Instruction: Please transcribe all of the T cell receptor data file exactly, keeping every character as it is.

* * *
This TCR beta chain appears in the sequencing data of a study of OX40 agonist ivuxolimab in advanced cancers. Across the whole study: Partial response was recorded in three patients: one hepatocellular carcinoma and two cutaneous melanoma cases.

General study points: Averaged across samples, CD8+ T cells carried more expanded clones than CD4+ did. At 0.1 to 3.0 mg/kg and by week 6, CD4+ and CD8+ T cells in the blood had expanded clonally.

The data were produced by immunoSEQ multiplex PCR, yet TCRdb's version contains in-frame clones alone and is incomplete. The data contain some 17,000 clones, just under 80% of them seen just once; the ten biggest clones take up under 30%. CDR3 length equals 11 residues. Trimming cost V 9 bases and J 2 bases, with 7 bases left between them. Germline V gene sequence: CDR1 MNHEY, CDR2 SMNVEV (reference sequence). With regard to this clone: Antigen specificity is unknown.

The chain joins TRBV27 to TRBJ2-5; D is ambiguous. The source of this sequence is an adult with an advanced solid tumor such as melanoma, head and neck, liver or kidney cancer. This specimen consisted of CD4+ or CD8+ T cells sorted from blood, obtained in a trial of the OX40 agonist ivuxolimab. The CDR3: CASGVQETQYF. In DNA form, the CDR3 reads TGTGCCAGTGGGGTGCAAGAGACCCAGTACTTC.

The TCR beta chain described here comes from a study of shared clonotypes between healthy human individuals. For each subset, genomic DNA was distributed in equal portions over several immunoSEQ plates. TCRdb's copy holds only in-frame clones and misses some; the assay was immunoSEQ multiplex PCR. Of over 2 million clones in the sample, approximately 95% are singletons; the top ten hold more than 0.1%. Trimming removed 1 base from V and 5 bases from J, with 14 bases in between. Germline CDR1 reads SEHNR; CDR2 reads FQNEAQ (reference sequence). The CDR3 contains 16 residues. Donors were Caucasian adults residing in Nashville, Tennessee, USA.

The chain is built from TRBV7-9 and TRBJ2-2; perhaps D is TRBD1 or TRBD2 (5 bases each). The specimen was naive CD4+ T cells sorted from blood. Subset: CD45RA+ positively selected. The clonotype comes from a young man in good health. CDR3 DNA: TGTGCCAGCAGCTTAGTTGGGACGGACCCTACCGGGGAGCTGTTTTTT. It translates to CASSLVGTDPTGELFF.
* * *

This TCR beta chain appears in the sequencing data of a study of OX40 agonist ivuxolimab in advanced cancers. Across the whole study: Partial response was recorded in three patients: one hepatocellular carcinoma and two cutaneous melanoma cases.

General study points: Averaged across samples, CD8+ T cells carried more expanded clones than CD4+ did. At 0.1 to 3.0 mg/kg and by week 6, CD4+ and CD8+ T cells in the blood had expanded clonally.

The data were produced by immunoSEQ multiplex PCR, yet TCRdb's version contains in-frame clones alone and is incomplete. The data contain some 17,000 clones, just under 80% of them seen just once; the ten biggest clones take up under 30%. CDR3 length equals 11 residues. Trimming cost V 9 bases and J 2 bases, with 7 bases left between them. Germline V gene sequence: CDR1 MNHEY, CDR2 SMNVEV (reference sequence). With regard to this clone: Antigen specificity is unknown.

The chain joins TRBV27 to TRBJ2-5; D is ambiguous. The source of this sequence is an adult with an advanced solid tumor such as melanoma, head and neck, liver or kidney cancer. This specimen consisted of CD4+ or CD8+ T cells sorted from blood, obtained in a trial of the OX40 agonist ivuxolimab. The CDR3: CASGVQETQYF. In DNA form, the CDR3 reads TGTGCCAGTGGGGTGCAAGAGACCCAGTACTTC.

The TCR beta chain described here comes from a study of shared clonotypes between healthy human individuals. For each subset, genomic DNA was distributed in equal portions over several immunoSEQ plates. TCRdb's copy holds only in-frame clones and misses some; the assay was immunoSEQ multiplex PCR. Of over 2 million clones in the sample, approximately 95% are singletons; the top ten hold more than 0.1%. Trimming removed 1 base from V and 5 bases from J, with 14 bases in between. Germline CDR1 reads SEHNR; CDR2 reads FQNEAQ (reference sequence). The CDR3 contains 16 residues. Donors were Caucasian adults residing in Nashville, Tennessee, USA.

The chain is built from TRBV7-9 and TRBJ2-2; perhaps D is TRBD1 or TRBD2 (5 bases each). The specimen was naive CD4+ T cells sorted from blood. Subset: CD45RA+ positively selected. The clonotype comes from a young man in good health. CDR3 DNA: TGTGCCAGCAGCTTAGTTGGGACGGACCCTACCGGGGAGCTGTTTTTT. It translates to CASSLVGTDPTGELFF.